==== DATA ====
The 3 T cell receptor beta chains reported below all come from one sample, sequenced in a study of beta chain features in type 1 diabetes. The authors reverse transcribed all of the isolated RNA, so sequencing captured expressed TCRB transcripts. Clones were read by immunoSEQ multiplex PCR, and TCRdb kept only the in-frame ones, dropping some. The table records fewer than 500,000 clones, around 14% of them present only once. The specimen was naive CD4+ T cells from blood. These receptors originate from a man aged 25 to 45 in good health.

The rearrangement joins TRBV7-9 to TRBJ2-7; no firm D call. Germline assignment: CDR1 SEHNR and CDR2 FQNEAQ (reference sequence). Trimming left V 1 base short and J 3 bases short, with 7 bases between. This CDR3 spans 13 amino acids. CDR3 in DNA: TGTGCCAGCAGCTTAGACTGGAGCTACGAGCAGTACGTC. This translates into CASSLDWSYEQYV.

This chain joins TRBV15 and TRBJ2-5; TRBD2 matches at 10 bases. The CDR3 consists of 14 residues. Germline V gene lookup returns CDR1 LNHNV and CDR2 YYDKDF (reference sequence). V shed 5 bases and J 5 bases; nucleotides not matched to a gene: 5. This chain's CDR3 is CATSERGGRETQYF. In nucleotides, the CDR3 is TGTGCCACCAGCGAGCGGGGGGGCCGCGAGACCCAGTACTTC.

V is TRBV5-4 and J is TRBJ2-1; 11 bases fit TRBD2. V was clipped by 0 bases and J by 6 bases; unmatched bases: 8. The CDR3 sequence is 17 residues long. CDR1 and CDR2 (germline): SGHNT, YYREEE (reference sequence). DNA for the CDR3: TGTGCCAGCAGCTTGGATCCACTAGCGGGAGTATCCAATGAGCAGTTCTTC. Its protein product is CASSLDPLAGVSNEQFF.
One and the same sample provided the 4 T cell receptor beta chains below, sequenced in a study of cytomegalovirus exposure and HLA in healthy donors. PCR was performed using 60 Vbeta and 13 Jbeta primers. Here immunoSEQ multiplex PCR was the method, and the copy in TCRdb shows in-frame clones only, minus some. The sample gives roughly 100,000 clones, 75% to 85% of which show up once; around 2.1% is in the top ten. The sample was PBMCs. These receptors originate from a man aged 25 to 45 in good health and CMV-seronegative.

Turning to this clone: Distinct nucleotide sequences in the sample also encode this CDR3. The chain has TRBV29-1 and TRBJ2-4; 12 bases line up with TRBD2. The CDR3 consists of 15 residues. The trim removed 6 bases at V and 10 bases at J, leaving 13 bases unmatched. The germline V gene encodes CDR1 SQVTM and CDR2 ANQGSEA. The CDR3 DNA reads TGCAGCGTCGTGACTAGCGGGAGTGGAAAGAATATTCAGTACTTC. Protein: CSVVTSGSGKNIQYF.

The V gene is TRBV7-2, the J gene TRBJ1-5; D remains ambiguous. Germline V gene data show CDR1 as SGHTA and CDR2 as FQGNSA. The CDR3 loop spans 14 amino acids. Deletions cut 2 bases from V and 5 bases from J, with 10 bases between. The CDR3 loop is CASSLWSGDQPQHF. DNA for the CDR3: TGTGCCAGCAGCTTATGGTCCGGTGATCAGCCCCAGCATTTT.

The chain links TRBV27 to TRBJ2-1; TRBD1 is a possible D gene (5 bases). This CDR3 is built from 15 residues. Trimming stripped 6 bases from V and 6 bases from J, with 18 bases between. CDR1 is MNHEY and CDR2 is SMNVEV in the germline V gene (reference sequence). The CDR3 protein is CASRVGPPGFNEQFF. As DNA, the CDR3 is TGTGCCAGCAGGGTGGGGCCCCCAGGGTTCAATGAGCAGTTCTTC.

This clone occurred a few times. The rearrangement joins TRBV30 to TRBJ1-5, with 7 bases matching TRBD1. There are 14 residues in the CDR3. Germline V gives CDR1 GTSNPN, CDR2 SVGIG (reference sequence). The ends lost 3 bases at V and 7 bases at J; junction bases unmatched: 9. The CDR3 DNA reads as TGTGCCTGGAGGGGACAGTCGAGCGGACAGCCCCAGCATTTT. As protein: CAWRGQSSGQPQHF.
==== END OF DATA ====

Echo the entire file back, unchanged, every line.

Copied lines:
The 3 T cell receptor beta chains reported below all come from one sample, sequenced in a study of beta chain features in type 1 diabetes. The authors reverse transcribed all of the isolated RNA, so sequencing captured expressed TCRB transcripts. Clones were read by immunoSEQ multiplex PCR, and TCRdb kept only the in-frame ones, dropping some. The table records fewer than 500,000 clones, around 14% of them present only once. The specimen was naive CD4+ T cells from blood. These receptors originate from a man aged 25 to 45 in good health.

The rearrangement joins TRBV7-9 to TRBJ2-7; no firm D call. Germline assignment: CDR1 SEHNR and CDR2 FQNEAQ (reference sequence). Trimming left V 1 base short and J 3 bases short, with 7 bases between. This CDR3 spans 13 amino acids. CDR3 in DNA: TGTGCCAGCAGCTTAGACTGGAGCTACGAGCAGTACGTC. This translates into CASSLDWSYEQYV.

This chain joins TRBV15 and TRBJ2-5; TRBD2 matches at 10 bases. The CDR3 consists of 14 residues. Germline V gene lookup returns CDR1 LNHNV and CDR2 YYDKDF (reference sequence). V shed 5 bases and J 5 bases; nucleotides not matched to a gene: 5. This chain's CDR3 is CATSERGGRETQYF. In nucleotides, the CDR3 is TGTGCCACCAGCGAGCGGGGGGGCCGCGAGACCCAGTACTTC.

V is TRBV5-4 and J is TRBJ2-1; 11 bases fit TRBD2. V was clipped by 0 bases and J by 6 bases; unmatched bases: 8. The CDR3 sequence is 17 residues long. CDR1 and CDR2 (germline): SGHNT, YYREEE (reference sequence). DNA for the CDR3: TGTGCCAGCAGCTTGGATCCACTAGCGGGAGTATCCAATGAGCAGTTCTTC. Its protein product is CASSLDPLAGVSNEQFF.
One and the same sample provided the 4 T cell receptor beta chains below, sequenced in a study of cytomegalovirus exposure and HLA in healthy donors. PCR was performed using 60 Vbeta and 13 Jbeta primers. Here immunoSEQ multiplex PCR was the method, and the copy in TCRdb shows in-frame clones only, minus some. The sample gives roughly 100,000 clones, 75% to 85% of which show up once; around 2.1% is in the top ten. The sample was PBMCs. These receptors originate from a man aged 25 to 45 in good health and CMV-seronegative.

Turning to this clone: Distinct nucleotide sequences in the sample also encode this CDR3. The chain has TRBV29-1 and TRBJ2-4; 12 bases line up with TRBD2. The CDR3 consists of 15 residues. The trim removed 6 bases at V and 10 bases at J, leaving 13 bases unmatched. The germline V gene encodes CDR1 SQVTM and CDR2 ANQGSEA. The CDR3 DNA reads TGCAGCGTCGTGACTAGCGGGAGTGGAAAGAATATTCAGTACTTC. Protein: CSVVTSGSGKNIQYF.

The V gene is TRBV7-2, the J gene TRBJ1-5; D remains ambiguous. Germline V gene data show CDR1 as SGHTA and CDR2 as FQGNSA. The CDR3 loop spans 14 amino acids. Deletions cut 2 bases from V and 5 bases from J, with 10 bases between. The CDR3 loop is CASSLWSGDQPQHF. DNA for the CDR3: TGTGCCAGCAGCTTATGGTCCGGTGATCAGCCCCAGCATTTT.

The chain links TRBV27 to TRBJ2-1; TRBD1 is a possible D gene (5 bases). This CDR3 is built from 15 residues. Trimming stripped 6 bases from V and 6 bases from J, with 18 bases between. CDR1 is MNHEY and CDR2 is SMNVEV in the germline V gene (reference sequence). The CDR3 protein is CASRVGPPGFNEQFF. As DNA, the CDR3 is TGTGCCAGCAGGGTGGGGCCCCCAGGGTTCAATGAGCAGTTCTTC.

This clone occurred a few times. The rearrangement joins TRBV30 to TRBJ1-5, with 7 bases matching TRBD1. There are 14 residues in the CDR3. Germline V gives CDR1 GTSNPN, CDR2 SVGIG (reference sequence). The ends lost 3 bases at V and 7 bases at J; junction bases unmatched: 9. The CDR3 DNA reads as TGTGCCTGGAGGGGACAGTCGAGCGGACAGCCCCAGCATTTT. As protein: CAWRGQSSGQPQHF.